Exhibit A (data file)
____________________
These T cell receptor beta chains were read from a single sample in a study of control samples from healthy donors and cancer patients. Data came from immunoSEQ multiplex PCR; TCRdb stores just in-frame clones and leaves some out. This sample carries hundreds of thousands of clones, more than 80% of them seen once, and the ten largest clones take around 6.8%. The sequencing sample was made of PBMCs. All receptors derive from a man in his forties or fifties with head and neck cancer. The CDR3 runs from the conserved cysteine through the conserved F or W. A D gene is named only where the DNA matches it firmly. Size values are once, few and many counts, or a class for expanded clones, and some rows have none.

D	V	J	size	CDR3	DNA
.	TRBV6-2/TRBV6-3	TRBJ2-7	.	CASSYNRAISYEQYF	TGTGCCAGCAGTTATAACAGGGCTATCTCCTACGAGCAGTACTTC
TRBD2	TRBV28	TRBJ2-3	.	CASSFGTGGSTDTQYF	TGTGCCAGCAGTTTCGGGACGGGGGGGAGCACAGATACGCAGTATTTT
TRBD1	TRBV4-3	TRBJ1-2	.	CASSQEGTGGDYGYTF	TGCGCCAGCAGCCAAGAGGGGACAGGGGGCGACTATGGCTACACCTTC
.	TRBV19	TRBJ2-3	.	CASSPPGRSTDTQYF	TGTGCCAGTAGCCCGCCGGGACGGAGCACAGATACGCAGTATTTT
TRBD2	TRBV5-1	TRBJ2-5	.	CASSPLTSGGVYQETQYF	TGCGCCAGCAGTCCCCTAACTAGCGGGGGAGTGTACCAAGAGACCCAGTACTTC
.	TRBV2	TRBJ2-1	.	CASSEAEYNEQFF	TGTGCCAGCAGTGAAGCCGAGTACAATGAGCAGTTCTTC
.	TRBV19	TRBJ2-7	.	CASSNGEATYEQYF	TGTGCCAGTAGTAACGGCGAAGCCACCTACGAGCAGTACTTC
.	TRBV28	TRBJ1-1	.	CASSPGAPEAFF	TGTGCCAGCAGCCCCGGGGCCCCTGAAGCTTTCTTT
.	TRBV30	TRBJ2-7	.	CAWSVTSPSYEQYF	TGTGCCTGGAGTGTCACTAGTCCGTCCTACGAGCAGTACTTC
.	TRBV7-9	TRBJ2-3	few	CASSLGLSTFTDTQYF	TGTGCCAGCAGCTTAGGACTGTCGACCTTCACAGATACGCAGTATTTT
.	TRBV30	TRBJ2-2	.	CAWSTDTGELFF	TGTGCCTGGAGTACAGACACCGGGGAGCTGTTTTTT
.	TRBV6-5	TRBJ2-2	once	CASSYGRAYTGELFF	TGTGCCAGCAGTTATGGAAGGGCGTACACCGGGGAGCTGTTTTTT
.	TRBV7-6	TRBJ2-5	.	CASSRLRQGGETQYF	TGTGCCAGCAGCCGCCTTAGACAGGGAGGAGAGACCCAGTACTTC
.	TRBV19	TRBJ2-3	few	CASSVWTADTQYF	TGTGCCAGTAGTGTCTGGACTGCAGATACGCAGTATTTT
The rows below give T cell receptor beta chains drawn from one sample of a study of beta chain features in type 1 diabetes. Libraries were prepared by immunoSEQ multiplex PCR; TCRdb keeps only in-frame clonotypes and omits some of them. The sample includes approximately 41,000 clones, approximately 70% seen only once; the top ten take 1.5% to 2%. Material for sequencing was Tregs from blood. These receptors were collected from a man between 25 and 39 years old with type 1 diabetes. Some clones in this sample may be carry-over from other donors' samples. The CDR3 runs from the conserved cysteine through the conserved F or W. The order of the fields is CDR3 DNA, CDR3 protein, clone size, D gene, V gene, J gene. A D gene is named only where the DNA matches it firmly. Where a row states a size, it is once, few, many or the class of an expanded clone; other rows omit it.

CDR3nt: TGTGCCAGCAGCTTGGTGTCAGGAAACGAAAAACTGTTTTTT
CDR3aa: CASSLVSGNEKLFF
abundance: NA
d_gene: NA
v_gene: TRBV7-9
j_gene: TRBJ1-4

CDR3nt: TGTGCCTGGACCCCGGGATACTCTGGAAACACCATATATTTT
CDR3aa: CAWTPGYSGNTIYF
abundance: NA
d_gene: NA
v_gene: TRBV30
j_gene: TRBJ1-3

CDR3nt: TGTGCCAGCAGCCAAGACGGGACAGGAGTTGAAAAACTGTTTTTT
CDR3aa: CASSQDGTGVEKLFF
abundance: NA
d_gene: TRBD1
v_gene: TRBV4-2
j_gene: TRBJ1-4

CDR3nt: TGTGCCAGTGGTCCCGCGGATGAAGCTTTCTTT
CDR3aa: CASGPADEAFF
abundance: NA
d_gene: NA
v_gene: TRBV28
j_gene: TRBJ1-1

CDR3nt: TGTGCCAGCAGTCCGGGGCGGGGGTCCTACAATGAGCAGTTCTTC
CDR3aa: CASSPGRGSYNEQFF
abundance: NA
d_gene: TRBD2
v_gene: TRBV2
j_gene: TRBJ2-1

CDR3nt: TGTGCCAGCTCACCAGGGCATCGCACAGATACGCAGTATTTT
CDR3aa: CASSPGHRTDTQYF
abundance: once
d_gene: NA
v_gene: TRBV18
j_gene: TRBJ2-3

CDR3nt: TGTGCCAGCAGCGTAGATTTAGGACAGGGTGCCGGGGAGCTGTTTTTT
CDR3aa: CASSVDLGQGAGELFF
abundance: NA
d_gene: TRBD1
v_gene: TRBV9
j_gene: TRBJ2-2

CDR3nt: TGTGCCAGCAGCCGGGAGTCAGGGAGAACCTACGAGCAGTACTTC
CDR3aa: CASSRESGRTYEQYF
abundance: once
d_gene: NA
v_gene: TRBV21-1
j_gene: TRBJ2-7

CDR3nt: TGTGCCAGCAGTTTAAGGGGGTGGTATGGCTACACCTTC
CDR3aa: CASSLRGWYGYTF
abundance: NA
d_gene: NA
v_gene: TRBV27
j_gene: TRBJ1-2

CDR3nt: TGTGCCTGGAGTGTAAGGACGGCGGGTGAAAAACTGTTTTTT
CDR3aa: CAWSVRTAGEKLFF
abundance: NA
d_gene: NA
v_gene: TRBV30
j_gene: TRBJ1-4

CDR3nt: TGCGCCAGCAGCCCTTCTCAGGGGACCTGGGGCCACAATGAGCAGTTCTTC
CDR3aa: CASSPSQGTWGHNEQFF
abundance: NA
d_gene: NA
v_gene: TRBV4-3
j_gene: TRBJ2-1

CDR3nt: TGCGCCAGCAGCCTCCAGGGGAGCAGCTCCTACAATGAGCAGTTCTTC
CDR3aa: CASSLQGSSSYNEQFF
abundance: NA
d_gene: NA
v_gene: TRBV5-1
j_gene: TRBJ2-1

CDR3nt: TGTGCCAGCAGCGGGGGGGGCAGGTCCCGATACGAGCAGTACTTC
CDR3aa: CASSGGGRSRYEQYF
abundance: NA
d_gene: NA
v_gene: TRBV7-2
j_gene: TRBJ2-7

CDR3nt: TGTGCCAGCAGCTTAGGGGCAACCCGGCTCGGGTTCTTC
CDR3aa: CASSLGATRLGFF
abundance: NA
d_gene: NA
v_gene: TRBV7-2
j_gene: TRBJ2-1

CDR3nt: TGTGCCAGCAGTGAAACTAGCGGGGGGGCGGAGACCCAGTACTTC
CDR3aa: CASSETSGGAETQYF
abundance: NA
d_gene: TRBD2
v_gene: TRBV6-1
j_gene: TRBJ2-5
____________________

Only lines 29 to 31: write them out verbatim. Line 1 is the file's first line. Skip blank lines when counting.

j_gene: TRBJ1-3

CDR3nt: TGTGCCAGCAGCCAAGACGGGACAGGAGTTGAAAAACTGTTTTTT
CDR3aa: CASSQDGTGVEKLFF